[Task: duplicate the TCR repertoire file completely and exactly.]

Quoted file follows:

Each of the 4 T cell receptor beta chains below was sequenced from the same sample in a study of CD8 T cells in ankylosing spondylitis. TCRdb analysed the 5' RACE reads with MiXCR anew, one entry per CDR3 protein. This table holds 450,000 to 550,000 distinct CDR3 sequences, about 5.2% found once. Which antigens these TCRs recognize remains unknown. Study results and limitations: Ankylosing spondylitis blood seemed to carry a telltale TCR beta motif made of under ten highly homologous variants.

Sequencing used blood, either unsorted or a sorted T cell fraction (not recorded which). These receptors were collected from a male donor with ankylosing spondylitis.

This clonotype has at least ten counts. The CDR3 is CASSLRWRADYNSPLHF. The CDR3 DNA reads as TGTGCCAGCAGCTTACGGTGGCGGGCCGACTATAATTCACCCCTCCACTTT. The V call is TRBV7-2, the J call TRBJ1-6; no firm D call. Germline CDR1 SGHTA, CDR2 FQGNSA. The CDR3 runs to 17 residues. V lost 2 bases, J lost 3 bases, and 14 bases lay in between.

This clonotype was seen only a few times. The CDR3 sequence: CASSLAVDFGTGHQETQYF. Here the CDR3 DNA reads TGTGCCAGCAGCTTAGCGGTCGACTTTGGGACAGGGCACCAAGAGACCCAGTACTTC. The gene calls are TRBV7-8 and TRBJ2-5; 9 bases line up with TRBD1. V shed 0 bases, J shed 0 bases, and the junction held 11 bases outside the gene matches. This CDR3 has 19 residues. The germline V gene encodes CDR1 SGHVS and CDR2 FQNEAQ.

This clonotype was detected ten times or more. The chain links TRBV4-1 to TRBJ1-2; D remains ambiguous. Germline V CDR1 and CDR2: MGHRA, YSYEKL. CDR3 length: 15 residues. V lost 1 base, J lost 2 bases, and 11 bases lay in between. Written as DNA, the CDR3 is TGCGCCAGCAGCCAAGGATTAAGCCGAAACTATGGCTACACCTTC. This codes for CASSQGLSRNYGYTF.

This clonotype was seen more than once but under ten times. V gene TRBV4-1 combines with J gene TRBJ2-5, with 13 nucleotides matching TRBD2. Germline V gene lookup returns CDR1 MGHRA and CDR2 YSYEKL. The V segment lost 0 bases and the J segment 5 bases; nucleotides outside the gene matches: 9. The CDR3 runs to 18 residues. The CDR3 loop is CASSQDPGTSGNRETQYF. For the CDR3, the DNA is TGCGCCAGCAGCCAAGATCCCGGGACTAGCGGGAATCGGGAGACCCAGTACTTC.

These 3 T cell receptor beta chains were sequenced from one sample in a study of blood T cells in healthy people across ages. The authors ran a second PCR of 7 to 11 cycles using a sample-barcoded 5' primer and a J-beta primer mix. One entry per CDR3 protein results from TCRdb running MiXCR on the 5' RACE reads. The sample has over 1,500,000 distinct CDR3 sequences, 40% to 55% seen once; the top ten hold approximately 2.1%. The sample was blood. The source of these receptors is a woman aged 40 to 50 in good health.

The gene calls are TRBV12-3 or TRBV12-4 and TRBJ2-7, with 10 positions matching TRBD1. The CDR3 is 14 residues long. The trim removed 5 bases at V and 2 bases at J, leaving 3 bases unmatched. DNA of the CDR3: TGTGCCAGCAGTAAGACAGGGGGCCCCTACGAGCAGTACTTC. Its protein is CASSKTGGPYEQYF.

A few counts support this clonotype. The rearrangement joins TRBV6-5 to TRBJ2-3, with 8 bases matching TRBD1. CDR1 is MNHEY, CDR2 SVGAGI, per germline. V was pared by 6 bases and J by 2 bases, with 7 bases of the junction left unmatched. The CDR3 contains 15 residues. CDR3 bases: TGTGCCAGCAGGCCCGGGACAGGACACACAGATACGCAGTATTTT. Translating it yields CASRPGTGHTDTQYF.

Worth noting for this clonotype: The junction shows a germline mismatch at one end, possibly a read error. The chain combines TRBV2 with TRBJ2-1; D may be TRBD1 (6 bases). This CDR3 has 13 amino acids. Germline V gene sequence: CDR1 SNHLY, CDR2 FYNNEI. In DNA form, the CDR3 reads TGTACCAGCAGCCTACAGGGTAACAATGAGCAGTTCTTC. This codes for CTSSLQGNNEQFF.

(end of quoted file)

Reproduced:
Each of the 4 T cell receptor beta chains below was sequenced from the same sample in a study of CD8 T cells in ankylosing spondylitis. TCRdb analysed the 5' RACE reads with MiXCR anew, one entry per CDR3 protein. This table holds 450,000 to 550,000 distinct CDR3 sequences, about 5.2% found once. Which antigens these TCRs recognize remains unknown. Study results and limitations: Ankylosing spondylitis blood seemed to carry a telltale TCR beta motif made of under ten highly homologous variants.

Sequencing used blood, either unsorted or a sorted T cell fraction (not recorded which). These receptors were collected from a male donor with ankylosing spondylitis.

This clonotype has at least ten counts. The CDR3 is CASSLRWRADYNSPLHF. The CDR3 DNA reads as TGTGCCAGCAGCTTACGGTGGCGGGCCGACTATAATTCACCCCTCCACTTT. The V call is TRBV7-2, the J call TRBJ1-6; no firm D call. Germline CDR1 SGHTA, CDR2 FQGNSA. The CDR3 runs to 17 residues. V lost 2 bases, J lost 3 bases, and 14 bases lay in between.

This clonotype was seen only a few times. The CDR3 sequence: CASSLAVDFGTGHQETQYF. Here the CDR3 DNA reads TGTGCCAGCAGCTTAGCGGTCGACTTTGGGACAGGGCACCAAGAGACCCAGTACTTC. The gene calls are TRBV7-8 and TRBJ2-5; 9 bases line up with TRBD1. V shed 0 bases, J shed 0 bases, and the junction held 11 bases outside the gene matches. This CDR3 has 19 residues. The germline V gene encodes CDR1 SGHVS and CDR2 FQNEAQ.

This clonotype was detected ten times or more. The chain links TRBV4-1 to TRBJ1-2; D remains ambiguous. Germline V CDR1 and CDR2: MGHRA, YSYEKL. CDR3 length: 15 residues. V lost 1 base, J lost 2 bases, and 11 bases lay in between. Written as DNA, the CDR3 is TGCGCCAGCAGCCAAGGATTAAGCCGAAACTATGGCTACACCTTC. This codes for CASSQGLSRNYGYTF.

This clonotype was seen more than once but under ten times. V gene TRBV4-1 combines with J gene TRBJ2-5, with 13 nucleotides matching TRBD2. Germline V gene lookup returns CDR1 MGHRA and CDR2 YSYEKL. The V segment lost 0 bases and the J segment 5 bases; nucleotides outside the gene matches: 9. The CDR3 runs to 18 residues. The CDR3 loop is CASSQDPGTSGNRETQYF. For the CDR3, the DNA is TGCGCCAGCAGCCAAGATCCCGGGACTAGCGGGAATCGGGAGACCCAGTACTTC.

These 3 T cell receptor beta chains were sequenced from one sample in a study of blood T cells in healthy people across ages. The authors ran a second PCR of 7 to 11 cycles using a sample-barcoded 5' primer and a J-beta primer mix. One entry per CDR3 protein results from TCRdb running MiXCR on the 5' RACE reads. The sample has over 1,500,000 distinct CDR3 sequences, 40% to 55% seen once; the top ten hold approximately 2.1%. The sample was blood. The source of these receptors is a woman aged 40 to 50 in good health.

The gene calls are TRBV12-3 or TRBV12-4 and TRBJ2-7, with 10 positions matching TRBD1. The CDR3 is 14 residues long. The trim removed 5 bases at V and 2 bases at J, leaving 3 bases unmatched. DNA of the CDR3: TGTGCCAGCAGTAAGACAGGGGGCCCCTACGAGCAGTACTTC. Its protein is CASSKTGGPYEQYF.

A few counts support this clonotype. The rearrangement joins TRBV6-5 to TRBJ2-3, with 8 bases matching TRBD1. CDR1 is MNHEY, CDR2 SVGAGI, per germline. V was pared by 6 bases and J by 2 bases, with 7 bases of the junction left unmatched. The CDR3 contains 15 residues. CDR3 bases: TGTGCCAGCAGGCCCGGGACAGGACACACAGATACGCAGTATTTT. Translating it yields CASRPGTGHTDTQYF.

Worth noting for this clonotype: The junction shows a germline mismatch at one end, possibly a read error. The chain combines TRBV2 with TRBJ2-1; D may be TRBD1 (6 bases). This CDR3 has 13 amino acids. Germline V gene sequence: CDR1 SNHLY, CDR2 FYNNEI. In DNA form, the CDR3 reads TGTACCAGCAGCCTACAGGGTAACAATGAGCAGTTCTTC. This codes for CTSSLQGNNEQFF.